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Neck Stiffness

Neck Stiffness

Alternate Names

  • stiff neck


A stiff neck refers to a tightness or rigidity in the muscles supporting the neck. Nuchal rigidity refers to a stiffness that prevents bending of the neck and limits its movement. Neck stiffness can range from a mild discomfort and slight problem in moving the neck to severe pain and the inability to move or bend the neck at all.

What is going on in the body?

The muscles and bones of the neck have to support the weight of the head, and turn the head whenever necessary. Neck stiffness can occur by itself, or with neck pain. Neck pain may come from any structure of the neck including the vertebrae and muscles of the upper back, or from the blood vessels or lymph nodes in the area.
Any type of injury or illness can result in a stiff neck. A person with a stiff neck moves it more slowly and carefully, leading to painful muscle spasms. Neck stiffness can also lead to strained ligaments and pain that travel from the neck into the back and arms.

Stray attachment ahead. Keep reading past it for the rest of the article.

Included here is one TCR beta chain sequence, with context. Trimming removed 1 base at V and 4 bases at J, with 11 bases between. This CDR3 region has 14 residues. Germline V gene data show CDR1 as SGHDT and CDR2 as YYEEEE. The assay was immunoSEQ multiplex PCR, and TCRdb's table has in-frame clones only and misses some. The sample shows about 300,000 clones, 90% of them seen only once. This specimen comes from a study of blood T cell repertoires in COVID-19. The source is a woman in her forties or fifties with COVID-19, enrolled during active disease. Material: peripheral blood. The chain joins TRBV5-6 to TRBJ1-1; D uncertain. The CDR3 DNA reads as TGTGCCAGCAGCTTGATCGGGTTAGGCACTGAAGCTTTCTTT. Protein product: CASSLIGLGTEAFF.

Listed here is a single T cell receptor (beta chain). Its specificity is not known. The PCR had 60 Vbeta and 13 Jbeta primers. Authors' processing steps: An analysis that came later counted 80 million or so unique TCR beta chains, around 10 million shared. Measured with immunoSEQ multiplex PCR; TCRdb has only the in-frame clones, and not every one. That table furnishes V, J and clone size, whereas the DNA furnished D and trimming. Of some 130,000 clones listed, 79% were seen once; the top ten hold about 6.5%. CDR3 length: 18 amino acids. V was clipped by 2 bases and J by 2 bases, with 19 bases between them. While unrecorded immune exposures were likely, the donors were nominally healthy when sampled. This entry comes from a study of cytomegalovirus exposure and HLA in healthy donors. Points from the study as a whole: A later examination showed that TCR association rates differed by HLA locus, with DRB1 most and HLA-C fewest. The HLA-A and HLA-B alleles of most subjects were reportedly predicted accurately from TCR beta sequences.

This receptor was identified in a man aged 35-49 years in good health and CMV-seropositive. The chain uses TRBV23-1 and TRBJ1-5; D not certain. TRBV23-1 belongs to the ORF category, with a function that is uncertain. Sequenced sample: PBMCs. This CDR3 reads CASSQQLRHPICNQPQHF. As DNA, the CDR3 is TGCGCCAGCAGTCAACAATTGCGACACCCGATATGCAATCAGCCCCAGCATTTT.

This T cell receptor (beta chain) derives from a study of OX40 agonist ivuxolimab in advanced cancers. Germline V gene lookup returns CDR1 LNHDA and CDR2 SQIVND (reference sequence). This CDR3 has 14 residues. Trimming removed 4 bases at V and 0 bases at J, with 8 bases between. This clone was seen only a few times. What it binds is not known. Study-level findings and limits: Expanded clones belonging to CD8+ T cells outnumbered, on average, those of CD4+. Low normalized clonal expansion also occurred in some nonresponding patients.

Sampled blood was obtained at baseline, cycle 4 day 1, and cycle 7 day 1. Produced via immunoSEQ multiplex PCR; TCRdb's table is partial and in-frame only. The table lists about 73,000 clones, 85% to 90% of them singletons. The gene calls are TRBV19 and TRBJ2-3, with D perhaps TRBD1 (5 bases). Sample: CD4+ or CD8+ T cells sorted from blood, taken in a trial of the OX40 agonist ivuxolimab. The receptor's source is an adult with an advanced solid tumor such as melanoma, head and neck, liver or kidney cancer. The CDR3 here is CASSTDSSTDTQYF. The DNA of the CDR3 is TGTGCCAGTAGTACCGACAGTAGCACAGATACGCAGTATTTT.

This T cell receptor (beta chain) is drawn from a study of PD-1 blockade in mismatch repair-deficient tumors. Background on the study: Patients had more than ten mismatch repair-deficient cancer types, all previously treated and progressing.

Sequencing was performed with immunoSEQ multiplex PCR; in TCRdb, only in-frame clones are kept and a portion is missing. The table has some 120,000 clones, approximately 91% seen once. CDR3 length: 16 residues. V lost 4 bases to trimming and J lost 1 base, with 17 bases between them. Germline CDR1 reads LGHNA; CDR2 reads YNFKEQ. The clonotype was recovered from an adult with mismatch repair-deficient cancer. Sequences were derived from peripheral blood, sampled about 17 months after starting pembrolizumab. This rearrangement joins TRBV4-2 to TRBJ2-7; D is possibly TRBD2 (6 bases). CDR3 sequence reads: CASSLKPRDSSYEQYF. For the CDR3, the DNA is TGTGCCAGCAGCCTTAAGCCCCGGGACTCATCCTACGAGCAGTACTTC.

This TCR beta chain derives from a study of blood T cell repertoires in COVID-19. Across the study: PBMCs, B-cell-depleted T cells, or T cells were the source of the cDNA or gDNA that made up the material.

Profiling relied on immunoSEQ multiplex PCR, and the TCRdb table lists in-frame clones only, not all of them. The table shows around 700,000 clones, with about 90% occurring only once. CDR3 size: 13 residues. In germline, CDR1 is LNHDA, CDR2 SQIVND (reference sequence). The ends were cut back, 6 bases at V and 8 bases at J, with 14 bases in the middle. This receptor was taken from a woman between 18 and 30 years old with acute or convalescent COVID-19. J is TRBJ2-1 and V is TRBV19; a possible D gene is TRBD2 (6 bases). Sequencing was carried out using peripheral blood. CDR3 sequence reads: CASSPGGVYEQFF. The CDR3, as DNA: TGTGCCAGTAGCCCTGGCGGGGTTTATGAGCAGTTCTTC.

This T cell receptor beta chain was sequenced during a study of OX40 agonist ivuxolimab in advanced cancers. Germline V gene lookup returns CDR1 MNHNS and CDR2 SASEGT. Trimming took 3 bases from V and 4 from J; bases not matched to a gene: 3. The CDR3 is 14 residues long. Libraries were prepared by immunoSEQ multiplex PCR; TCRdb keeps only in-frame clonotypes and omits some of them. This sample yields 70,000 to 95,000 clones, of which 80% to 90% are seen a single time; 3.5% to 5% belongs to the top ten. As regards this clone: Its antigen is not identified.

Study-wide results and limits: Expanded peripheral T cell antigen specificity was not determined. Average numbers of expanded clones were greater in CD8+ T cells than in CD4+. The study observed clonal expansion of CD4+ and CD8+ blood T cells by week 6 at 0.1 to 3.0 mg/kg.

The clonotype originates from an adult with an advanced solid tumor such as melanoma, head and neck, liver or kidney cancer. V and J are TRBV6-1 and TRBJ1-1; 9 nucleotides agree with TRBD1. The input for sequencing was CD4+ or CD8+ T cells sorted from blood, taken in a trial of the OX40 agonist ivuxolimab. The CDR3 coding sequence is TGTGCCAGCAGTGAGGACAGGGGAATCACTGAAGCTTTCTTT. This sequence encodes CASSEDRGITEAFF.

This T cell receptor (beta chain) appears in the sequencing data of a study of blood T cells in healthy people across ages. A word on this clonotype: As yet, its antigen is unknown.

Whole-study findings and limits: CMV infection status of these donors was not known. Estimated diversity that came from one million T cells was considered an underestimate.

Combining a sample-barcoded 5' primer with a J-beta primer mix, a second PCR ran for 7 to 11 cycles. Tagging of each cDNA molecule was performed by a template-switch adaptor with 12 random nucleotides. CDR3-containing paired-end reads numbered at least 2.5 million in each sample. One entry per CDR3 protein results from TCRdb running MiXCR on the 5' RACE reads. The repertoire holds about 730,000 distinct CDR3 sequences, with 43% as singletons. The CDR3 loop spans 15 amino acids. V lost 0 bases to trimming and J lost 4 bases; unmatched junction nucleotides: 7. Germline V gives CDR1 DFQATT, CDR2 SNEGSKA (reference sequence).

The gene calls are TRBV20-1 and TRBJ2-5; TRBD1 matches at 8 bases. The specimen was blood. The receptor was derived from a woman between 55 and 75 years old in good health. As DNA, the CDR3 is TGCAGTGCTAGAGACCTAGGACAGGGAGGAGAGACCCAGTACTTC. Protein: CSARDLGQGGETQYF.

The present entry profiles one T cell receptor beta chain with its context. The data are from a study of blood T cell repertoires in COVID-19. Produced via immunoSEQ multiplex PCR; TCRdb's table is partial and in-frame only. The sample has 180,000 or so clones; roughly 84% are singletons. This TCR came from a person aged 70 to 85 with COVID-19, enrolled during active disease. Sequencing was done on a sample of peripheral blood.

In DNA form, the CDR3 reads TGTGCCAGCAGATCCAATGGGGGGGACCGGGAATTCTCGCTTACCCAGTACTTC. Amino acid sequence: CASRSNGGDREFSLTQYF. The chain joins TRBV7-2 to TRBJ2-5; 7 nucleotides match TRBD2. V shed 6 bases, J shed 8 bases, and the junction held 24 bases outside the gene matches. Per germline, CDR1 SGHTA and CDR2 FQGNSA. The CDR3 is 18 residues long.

What are the causes and risks of the condition?

The cause of neck stiffness can vary greatly. Some of the causes of neck stiffness include:
  • sleeping on a pillow the wrong way
  • a sudden turn of the neck
  • stress, which can cause the neck muscles to tighten and become stiff
  • injury, such as a whiplash as a result of a car crash
  • cervical arthritis, an inflammatory condition affecting the upper spine and possibly other parts of the body
  • encephalitis, a serious inflammation affecting the brain.
  • meningitis, a viral or bacterial infection affecting the membranes surrounding the spinal cord and brain.
  • subarachnoid hemorrhage, that is, bleeding into the space surrounding the brain
  • ankylosing spondylitis, an inflammation and inability to move some of the upper vertebrae, often caused by arthritis
  • neck sprain, which may be accompanied by pain, slight swelling, and restricted range of motion
  • rheumatoid arthritis
  • torticollis, a deformity of the neck caused by a shortening of the neck muscles. This condition causes the head to tilt to the affected side with the chin pointing to the other side.